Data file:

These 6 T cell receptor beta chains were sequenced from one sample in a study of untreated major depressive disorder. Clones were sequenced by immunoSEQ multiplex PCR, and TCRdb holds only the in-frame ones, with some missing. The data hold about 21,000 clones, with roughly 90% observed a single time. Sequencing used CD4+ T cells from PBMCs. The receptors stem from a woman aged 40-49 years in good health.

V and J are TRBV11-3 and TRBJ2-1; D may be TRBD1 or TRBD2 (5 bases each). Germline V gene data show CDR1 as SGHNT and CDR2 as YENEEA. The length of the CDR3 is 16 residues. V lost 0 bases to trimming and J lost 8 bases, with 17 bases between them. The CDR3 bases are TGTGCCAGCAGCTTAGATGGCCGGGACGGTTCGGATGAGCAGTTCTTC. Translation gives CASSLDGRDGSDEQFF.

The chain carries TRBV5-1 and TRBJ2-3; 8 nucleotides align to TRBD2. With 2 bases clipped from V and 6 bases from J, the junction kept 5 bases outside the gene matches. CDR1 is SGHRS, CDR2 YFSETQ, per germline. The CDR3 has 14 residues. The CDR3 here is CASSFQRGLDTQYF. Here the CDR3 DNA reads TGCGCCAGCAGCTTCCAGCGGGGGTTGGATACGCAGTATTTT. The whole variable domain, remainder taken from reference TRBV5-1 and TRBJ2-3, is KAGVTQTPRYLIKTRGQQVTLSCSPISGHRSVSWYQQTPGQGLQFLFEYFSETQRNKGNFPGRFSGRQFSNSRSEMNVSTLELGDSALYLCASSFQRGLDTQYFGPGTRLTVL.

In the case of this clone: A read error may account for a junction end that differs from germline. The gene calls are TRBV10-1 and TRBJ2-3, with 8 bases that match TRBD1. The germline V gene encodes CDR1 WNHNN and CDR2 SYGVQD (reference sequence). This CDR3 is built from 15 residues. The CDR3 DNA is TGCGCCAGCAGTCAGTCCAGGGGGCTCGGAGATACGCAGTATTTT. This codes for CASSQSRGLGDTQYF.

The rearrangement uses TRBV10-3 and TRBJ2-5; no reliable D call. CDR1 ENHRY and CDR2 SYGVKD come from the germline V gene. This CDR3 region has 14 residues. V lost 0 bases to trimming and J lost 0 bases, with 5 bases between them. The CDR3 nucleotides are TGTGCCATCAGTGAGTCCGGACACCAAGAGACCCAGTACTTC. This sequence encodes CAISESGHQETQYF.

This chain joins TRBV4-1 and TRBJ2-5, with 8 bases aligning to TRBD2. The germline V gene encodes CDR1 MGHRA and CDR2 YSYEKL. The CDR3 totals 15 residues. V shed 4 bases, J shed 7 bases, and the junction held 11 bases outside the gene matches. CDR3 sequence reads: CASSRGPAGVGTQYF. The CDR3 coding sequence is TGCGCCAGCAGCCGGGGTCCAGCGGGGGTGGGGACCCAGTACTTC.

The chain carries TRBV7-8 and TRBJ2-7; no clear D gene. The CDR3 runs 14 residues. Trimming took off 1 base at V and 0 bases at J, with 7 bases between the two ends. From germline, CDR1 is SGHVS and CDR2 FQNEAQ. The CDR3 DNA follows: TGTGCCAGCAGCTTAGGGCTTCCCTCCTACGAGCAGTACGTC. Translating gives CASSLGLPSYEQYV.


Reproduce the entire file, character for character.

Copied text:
These 6 T cell receptor beta chains were sequenced from one sample in a study of untreated major depressive disorder. Clones were sequenced by immunoSEQ multiplex PCR, and TCRdb holds only the in-frame ones, with some missing. The data hold about 21,000 clones, with roughly 90% observed a single time. Sequencing used CD4+ T cells from PBMCs. The receptors stem from a woman aged 40-49 years in good health.

V and J are TRBV11-3 and TRBJ2-1; D may be TRBD1 or TRBD2 (5 bases each). Germline V gene data show CDR1 as SGHNT and CDR2 as YENEEA. The length of the CDR3 is 16 residues. V lost 0 bases to trimming and J lost 8 bases, with 17 bases between them. The CDR3 bases are TGTGCCAGCAGCTTAGATGGCCGGGACGGTTCGGATGAGCAGTTCTTC. Translation gives CASSLDGRDGSDEQFF.

The chain carries TRBV5-1 and TRBJ2-3; 8 nucleotides align to TRBD2. With 2 bases clipped from V and 6 bases from J, the junction kept 5 bases outside the gene matches. CDR1 is SGHRS, CDR2 YFSETQ, per germline. The CDR3 has 14 residues. The CDR3 here is CASSFQRGLDTQYF. Here the CDR3 DNA reads TGCGCCAGCAGCTTCCAGCGGGGGTTGGATACGCAGTATTTT. The whole variable domain, remainder taken from reference TRBV5-1 and TRBJ2-3, is KAGVTQTPRYLIKTRGQQVTLSCSPISGHRSVSWYQQTPGQGLQFLFEYFSETQRNKGNFPGRFSGRQFSNSRSEMNVSTLELGDSALYLCASSFQRGLDTQYFGPGTRLTVL.

In the case of this clone: A read error may account for a junction end that differs from germline. The gene calls are TRBV10-1 and TRBJ2-3, with 8 bases that match TRBD1. The germline V gene encodes CDR1 WNHNN and CDR2 SYGVQD (reference sequence). This CDR3 is built from 15 residues. The CDR3 DNA is TGCGCCAGCAGTCAGTCCAGGGGGCTCGGAGATACGCAGTATTTT. This codes for CASSQSRGLGDTQYF.

The rearrangement uses TRBV10-3 and TRBJ2-5; no reliable D call. CDR1 ENHRY and CDR2 SYGVKD come from the germline V gene. This CDR3 region has 14 residues. V lost 0 bases to trimming and J lost 0 bases, with 5 bases between them. The CDR3 nucleotides are TGTGCCATCAGTGAGTCCGGACACCAAGAGACCCAGTACTTC. This sequence encodes CAISESGHQETQYF.

This chain joins TRBV4-1 and TRBJ2-5, with 8 bases aligning to TRBD2. The germline V gene encodes CDR1 MGHRA and CDR2 YSYEKL. The CDR3 totals 15 residues. V shed 4 bases, J shed 7 bases, and the junction held 11 bases outside the gene matches. CDR3 sequence reads: CASSRGPAGVGTQYF. The CDR3 coding sequence is TGCGCCAGCAGCCGGGGTCCAGCGGGGGTGGGGACCCAGTACTTC.

The chain carries TRBV7-8 and TRBJ2-7; no clear D gene. The CDR3 runs 14 residues. Trimming took off 1 base at V and 0 bases at J, with 7 bases between the two ends. From germline, CDR1 is SGHVS and CDR2 FQNEAQ. The CDR3 DNA follows: TGTGCCAGCAGCTTAGGGCTTCCCTCCTACGAGCAGTACGTC. Translating gives CASSLGLPSYEQYV.